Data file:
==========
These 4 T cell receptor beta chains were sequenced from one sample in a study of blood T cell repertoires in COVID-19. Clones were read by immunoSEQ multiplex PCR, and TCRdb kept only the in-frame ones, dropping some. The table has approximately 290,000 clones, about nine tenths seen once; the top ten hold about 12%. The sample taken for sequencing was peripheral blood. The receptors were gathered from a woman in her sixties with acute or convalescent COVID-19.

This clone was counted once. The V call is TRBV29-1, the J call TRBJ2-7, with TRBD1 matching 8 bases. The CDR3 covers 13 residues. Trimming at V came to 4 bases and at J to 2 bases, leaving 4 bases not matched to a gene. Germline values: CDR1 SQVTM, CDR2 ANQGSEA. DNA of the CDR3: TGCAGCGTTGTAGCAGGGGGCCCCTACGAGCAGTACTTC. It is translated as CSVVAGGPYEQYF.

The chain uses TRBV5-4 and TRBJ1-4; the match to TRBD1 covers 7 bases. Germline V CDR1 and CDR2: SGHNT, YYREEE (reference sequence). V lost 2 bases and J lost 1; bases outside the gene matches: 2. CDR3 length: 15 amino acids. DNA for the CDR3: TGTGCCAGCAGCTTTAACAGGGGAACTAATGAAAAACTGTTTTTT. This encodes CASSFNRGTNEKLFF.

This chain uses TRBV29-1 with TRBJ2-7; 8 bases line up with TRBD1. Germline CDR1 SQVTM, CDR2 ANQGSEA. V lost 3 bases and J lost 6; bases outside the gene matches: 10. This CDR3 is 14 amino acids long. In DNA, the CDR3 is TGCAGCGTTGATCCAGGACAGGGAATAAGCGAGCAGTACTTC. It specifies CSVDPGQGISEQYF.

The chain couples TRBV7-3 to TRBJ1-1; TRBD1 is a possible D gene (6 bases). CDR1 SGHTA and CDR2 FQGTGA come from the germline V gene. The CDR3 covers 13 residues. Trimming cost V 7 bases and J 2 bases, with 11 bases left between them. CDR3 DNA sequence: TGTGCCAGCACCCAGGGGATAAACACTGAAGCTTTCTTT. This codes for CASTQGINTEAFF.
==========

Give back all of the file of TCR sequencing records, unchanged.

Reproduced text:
These 4 T cell receptor beta chains were sequenced from one sample in a study of blood T cell repertoires in COVID-19. Clones were read by immunoSEQ multiplex PCR, and TCRdb kept only the in-frame ones, dropping some. The table has approximately 290,000 clones, about nine tenths seen once; the top ten hold about 12%. The sample taken for sequencing was peripheral blood. The receptors were gathered from a woman in her sixties with acute or convalescent COVID-19.

This clone was counted once. The V call is TRBV29-1, the J call TRBJ2-7, with TRBD1 matching 8 bases. The CDR3 covers 13 residues. Trimming at V came to 4 bases and at J to 2 bases, leaving 4 bases not matched to a gene. Germline values: CDR1 SQVTM, CDR2 ANQGSEA. DNA of the CDR3: TGCAGCGTTGTAGCAGGGGGCCCCTACGAGCAGTACTTC. It is translated as CSVVAGGPYEQYF.

The chain uses TRBV5-4 and TRBJ1-4; the match to TRBD1 covers 7 bases. Germline V CDR1 and CDR2: SGHNT, YYREEE (reference sequence). V lost 2 bases and J lost 1; bases outside the gene matches: 2. CDR3 length: 15 amino acids. DNA for the CDR3: TGTGCCAGCAGCTTTAACAGGGGAACTAATGAAAAACTGTTTTTT. This encodes CASSFNRGTNEKLFF.

This chain uses TRBV29-1 with TRBJ2-7; 8 bases line up with TRBD1. Germline CDR1 SQVTM, CDR2 ANQGSEA. V lost 3 bases and J lost 6; bases outside the gene matches: 10. This CDR3 is 14 amino acids long. In DNA, the CDR3 is TGCAGCGTTGATCCAGGACAGGGAATAAGCGAGCAGTACTTC. It specifies CSVDPGQGISEQYF.

The chain couples TRBV7-3 to TRBJ1-1; TRBD1 is a possible D gene (6 bases). CDR1 SGHTA and CDR2 FQGTGA come from the germline V gene. The CDR3 covers 13 residues. Trimming cost V 7 bases and J 2 bases, with 11 bases left between them. CDR3 DNA sequence: TGTGCCAGCACCCAGGGGATAAACACTGAAGCTTTCTTT. This codes for CASTQGINTEAFF.